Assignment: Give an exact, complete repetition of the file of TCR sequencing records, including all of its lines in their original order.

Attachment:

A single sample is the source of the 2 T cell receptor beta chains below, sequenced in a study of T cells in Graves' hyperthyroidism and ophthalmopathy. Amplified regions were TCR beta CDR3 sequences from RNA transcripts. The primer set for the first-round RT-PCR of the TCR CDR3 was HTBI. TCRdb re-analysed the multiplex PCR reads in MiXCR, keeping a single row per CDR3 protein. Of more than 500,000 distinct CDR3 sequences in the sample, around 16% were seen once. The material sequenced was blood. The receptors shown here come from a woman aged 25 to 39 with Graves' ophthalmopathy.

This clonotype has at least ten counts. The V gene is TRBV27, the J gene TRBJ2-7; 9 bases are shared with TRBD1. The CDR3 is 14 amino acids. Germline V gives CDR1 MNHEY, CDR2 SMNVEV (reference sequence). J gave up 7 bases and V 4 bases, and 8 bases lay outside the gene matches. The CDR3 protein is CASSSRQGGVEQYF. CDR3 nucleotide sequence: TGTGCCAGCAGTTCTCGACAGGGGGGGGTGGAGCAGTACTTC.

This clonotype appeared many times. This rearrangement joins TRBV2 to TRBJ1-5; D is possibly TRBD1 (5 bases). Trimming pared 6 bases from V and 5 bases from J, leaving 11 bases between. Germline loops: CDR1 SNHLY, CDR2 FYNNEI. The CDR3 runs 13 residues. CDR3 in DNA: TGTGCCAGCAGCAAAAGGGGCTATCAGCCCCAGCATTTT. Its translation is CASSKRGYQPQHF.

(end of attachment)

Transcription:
A single sample is the source of the 2 T cell receptor beta chains below, sequenced in a study of T cells in Graves' hyperthyroidism and ophthalmopathy. Amplified regions were TCR beta CDR3 sequences from RNA transcripts. The primer set for the first-round RT-PCR of the TCR CDR3 was HTBI. TCRdb re-analysed the multiplex PCR reads in MiXCR, keeping a single row per CDR3 protein. Of more than 500,000 distinct CDR3 sequences in the sample, around 16% were seen once. The material sequenced was blood. The receptors shown here come from a woman aged 25 to 39 with Graves' ophthalmopathy.

This clonotype has at least ten counts. The V gene is TRBV27, the J gene TRBJ2-7; 9 bases are shared with TRBD1. The CDR3 is 14 amino acids. Germline V gives CDR1 MNHEY, CDR2 SMNVEV (reference sequence). J gave up 7 bases and V 4 bases, and 8 bases lay outside the gene matches. The CDR3 protein is CASSSRQGGVEQYF. CDR3 nucleotide sequence: TGTGCCAGCAGTTCTCGACAGGGGGGGGTGGAGCAGTACTTC.

This clonotype appeared many times. This rearrangement joins TRBV2 to TRBJ1-5; D is possibly TRBD1 (5 bases). Trimming pared 6 bases from V and 5 bases from J, leaving 11 bases between. Germline loops: CDR1 SNHLY, CDR2 FYNNEI. The CDR3 runs 13 residues. CDR3 in DNA: TGTGCCAGCAGCAAAAGGGGCTATCAGCCCCAGCATTTT. Its translation is CASSKRGYQPQHF.